The second game was more of a memory test. Each team was given 30 logos of local and international environmental organizations and bodies. They were then tasked to arrange the logos in the exact order as specified in an answer sheet. The trick was that this answer sheet was placed outside the room. From each team, only one member could run outside to look at the logo arrangement and return with the patterns in their head. They then had to arrange the logos on their table to match what they remembered from the sheet outside. Although not an easy task for one person to memorize the order in which 30 logos were arranged, with the teamwork of several people working concurrently, teams managed to pull the game off in under 10 minutes! We then spent the next half an hour going over what the logos represented and the functions of the organizations.
Dinner and Movie
We proceeded with dinner (with vegan-friendly option, of course!) and concluded the night with a movie screening of Before the Flood, a documentary on climate change starring Leonardo DiCaprio, a longtime environmental activist who advocates on the urgency of the current planetary crisis, addressing accelerating climate change, unprecedented loss of biodiversity and the increase in human health issues due to anthropogenic induced activities.
When most people were sleeping in on a calm Sunday morning, the facilitators and the retreat participants were already devouring breakfast at 8.30am. Breakfast was proudly catered by our MYD member, Phoenix, through her “Strip Club” social enterprise dedicated to food and nutrition security in the face of climate change. With the help of her dad, Phoenix prepared two types of delicious, vegan-friendly sandwiches – peanut butter & fresh banana sandwich, and caramelised onion & mushroom sandwich. Guess which one was the majority’s favourite?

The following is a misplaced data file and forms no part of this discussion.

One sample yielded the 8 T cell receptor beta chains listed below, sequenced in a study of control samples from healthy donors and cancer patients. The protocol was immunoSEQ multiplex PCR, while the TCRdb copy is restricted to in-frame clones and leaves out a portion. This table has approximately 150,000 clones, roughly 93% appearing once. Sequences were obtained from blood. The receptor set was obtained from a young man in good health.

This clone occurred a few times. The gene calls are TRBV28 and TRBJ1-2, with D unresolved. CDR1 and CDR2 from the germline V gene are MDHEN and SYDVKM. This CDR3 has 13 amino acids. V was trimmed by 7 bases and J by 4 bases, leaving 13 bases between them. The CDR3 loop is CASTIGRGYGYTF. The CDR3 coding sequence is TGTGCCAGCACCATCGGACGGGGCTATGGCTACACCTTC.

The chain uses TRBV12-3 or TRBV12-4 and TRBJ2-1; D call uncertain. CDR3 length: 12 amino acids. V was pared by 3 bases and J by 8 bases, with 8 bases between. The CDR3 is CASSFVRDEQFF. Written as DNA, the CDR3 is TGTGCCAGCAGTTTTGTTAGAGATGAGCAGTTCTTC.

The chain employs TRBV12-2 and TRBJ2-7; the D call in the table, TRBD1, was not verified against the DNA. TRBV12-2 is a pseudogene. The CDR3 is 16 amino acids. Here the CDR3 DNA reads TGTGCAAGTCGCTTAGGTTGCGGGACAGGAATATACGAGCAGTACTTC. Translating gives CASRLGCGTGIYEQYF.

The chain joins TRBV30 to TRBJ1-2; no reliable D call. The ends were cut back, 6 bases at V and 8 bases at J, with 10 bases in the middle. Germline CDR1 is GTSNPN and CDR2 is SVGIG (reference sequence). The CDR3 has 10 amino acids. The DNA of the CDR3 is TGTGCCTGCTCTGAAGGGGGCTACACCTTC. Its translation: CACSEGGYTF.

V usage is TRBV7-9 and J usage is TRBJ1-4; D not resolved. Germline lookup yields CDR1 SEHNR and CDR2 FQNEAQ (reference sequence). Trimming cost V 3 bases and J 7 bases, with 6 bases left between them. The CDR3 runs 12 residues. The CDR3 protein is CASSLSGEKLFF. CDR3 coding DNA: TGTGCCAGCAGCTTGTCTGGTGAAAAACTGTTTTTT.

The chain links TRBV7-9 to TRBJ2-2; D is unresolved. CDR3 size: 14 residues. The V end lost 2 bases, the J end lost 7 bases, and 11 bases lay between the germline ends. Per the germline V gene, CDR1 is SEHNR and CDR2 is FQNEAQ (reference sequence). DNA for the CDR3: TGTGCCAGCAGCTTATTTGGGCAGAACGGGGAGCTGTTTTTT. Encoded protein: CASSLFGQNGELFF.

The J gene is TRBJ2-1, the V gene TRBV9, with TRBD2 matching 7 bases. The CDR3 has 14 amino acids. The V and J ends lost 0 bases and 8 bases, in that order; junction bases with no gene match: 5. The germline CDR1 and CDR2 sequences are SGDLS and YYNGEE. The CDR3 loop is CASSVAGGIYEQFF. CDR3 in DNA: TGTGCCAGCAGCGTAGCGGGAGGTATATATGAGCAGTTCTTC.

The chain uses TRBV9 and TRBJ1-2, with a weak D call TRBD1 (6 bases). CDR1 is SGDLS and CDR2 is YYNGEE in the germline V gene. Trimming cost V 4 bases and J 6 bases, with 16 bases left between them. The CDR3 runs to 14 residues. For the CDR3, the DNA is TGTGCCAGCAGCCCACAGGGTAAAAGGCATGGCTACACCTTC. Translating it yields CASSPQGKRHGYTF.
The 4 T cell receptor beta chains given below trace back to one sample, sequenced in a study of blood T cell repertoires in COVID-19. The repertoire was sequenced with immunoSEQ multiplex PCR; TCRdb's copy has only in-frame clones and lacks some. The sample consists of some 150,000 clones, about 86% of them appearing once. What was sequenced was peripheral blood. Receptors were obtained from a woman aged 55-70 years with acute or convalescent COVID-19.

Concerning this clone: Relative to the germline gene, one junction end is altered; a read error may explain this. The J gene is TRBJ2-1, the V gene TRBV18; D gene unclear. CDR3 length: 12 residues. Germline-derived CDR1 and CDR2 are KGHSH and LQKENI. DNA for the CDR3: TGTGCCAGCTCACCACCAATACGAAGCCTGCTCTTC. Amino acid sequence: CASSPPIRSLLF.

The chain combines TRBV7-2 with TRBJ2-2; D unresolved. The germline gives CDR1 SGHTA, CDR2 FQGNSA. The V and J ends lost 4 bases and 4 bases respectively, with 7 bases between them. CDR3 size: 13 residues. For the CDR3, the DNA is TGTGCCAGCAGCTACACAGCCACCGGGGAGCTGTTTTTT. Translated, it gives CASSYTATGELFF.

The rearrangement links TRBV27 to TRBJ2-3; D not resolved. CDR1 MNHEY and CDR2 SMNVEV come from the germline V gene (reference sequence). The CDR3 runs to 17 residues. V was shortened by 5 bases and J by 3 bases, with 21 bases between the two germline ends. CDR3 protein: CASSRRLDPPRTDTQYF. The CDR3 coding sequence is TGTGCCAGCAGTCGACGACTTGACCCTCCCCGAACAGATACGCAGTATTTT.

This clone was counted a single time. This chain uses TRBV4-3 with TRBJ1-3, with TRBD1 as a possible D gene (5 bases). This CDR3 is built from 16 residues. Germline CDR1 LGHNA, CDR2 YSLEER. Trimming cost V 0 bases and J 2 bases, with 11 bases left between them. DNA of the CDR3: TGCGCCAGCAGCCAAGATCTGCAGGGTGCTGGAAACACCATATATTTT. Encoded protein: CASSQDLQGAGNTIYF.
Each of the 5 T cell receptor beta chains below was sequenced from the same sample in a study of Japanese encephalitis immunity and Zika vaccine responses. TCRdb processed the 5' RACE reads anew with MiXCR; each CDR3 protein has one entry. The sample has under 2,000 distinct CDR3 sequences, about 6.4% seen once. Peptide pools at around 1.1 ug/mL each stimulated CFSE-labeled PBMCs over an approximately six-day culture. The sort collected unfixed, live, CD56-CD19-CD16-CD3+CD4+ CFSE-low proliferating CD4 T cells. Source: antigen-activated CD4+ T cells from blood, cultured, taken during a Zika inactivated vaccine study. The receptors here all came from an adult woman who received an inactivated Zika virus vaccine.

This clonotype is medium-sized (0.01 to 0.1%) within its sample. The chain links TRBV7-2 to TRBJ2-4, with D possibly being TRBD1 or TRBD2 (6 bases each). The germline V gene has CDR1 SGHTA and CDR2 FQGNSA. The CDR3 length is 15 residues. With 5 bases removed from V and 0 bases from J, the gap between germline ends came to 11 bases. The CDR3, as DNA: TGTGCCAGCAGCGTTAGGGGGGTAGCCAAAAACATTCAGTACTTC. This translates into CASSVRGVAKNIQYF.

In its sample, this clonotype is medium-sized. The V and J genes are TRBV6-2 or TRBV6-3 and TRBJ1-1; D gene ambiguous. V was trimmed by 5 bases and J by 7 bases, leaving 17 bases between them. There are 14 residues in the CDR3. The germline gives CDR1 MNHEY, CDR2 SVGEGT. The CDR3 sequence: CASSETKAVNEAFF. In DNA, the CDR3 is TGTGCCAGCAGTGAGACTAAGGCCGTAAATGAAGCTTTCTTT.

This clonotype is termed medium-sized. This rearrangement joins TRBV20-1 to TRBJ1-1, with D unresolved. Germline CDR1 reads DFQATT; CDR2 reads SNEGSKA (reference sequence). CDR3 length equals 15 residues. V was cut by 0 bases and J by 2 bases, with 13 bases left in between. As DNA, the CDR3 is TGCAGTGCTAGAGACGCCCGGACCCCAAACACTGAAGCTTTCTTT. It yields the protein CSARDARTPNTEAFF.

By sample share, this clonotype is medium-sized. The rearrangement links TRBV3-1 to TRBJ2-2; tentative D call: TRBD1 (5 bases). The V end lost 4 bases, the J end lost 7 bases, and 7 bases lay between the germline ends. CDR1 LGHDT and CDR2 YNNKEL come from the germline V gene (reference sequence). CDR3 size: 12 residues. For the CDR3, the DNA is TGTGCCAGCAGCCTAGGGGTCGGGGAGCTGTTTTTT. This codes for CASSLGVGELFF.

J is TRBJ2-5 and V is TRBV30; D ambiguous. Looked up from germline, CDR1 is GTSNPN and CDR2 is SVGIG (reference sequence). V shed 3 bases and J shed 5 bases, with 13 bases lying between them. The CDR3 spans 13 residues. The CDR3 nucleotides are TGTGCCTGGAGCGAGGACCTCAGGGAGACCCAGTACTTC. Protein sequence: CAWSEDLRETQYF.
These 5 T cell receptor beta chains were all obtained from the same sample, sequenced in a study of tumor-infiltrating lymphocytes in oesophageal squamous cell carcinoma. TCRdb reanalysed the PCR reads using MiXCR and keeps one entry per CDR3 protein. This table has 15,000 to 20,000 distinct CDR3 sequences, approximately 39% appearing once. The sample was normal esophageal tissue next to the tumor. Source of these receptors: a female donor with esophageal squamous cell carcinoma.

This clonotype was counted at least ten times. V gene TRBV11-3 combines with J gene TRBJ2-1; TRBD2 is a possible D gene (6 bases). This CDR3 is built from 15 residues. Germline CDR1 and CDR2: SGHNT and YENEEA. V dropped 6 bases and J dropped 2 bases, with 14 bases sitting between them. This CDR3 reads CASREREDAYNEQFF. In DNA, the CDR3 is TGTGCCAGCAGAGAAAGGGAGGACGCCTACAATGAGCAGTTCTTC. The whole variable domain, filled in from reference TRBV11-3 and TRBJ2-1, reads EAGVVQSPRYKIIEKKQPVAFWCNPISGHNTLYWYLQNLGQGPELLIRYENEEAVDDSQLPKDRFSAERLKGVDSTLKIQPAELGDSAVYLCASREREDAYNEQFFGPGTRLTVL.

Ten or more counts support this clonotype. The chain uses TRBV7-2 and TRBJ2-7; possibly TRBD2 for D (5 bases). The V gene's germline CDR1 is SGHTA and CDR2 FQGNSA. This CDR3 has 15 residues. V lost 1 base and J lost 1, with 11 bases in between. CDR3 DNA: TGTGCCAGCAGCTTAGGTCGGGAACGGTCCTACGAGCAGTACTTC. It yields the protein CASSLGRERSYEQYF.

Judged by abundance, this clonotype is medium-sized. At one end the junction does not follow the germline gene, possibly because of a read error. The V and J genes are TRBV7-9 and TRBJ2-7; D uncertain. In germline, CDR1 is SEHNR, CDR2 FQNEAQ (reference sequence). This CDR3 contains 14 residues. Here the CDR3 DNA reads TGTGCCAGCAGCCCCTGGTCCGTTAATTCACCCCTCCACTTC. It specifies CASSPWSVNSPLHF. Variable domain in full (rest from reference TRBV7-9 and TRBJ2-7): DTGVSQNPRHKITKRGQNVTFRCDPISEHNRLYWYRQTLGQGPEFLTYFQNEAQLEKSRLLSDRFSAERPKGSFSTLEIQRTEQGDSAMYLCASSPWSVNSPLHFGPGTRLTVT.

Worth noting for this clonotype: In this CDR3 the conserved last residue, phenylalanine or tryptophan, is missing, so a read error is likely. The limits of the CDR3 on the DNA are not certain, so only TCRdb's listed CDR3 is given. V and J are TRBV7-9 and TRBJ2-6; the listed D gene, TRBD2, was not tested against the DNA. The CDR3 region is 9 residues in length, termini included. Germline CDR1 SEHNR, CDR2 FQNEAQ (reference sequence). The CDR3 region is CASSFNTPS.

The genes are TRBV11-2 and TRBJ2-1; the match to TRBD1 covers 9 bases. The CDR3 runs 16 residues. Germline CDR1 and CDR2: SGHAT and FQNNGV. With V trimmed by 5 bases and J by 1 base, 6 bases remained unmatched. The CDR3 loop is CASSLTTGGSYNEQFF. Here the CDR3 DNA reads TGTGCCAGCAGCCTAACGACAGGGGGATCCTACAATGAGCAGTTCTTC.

The first session of the day was a presentation by our MYD member, Jasmin, on the Role of Youth in UNFCCC. She gave a brief introduction of the role and dynamics of the Malaysian Youth Delegation within the UNFCCC framework, especially under the YOUNGO constituency. Jasmin added in her experience contributing towards opportunities under YOUNGO such as writing intervention, as well as her involvement in different working groups.
The second team bonding session of the Retreat was the infamous “Toilet Agreement”, or as Thomas put it – The Pangsai Agreement. Long story short, the objective of the session was to come up with an agreement within a timeframe to fix a hypothetical broken toilet.
The aim of this session was to imitate the UNFCCC’s negotiation process, or to put it simply, a mini COP simulation. The ultimate objective was to let the participants experience and understand the negotiation process and the power play between developed and developing countries. Generally, when it comes to climate change negotiations, political will and science are equally important.
Next up was the sharing session by MYD Buddies. Essentially, MYD2017 members shared a bit more about their overall experience being in MYD i.e. what they did pre-COP, during COP and post-COP. The point of this session was to show the participants what it actually means to be part of MYD so that they may decide themselves on how much and how far they want to contribute for MYD2018.
After the MYD Buddies sharing session, every participant shared their thoughts on the Retreat as a whole and how they saw themselves in MYD or how they would like to learn from being in MYD. Suffice to say, the participants were keen to be involved with MYD and ready to contribute their various talents and skills.
Well, let’s just see how far they’ll go!
Written with grace by Diyana, Jasmin, Mike, Thomas and Kelvin
Edited with the meme by Varun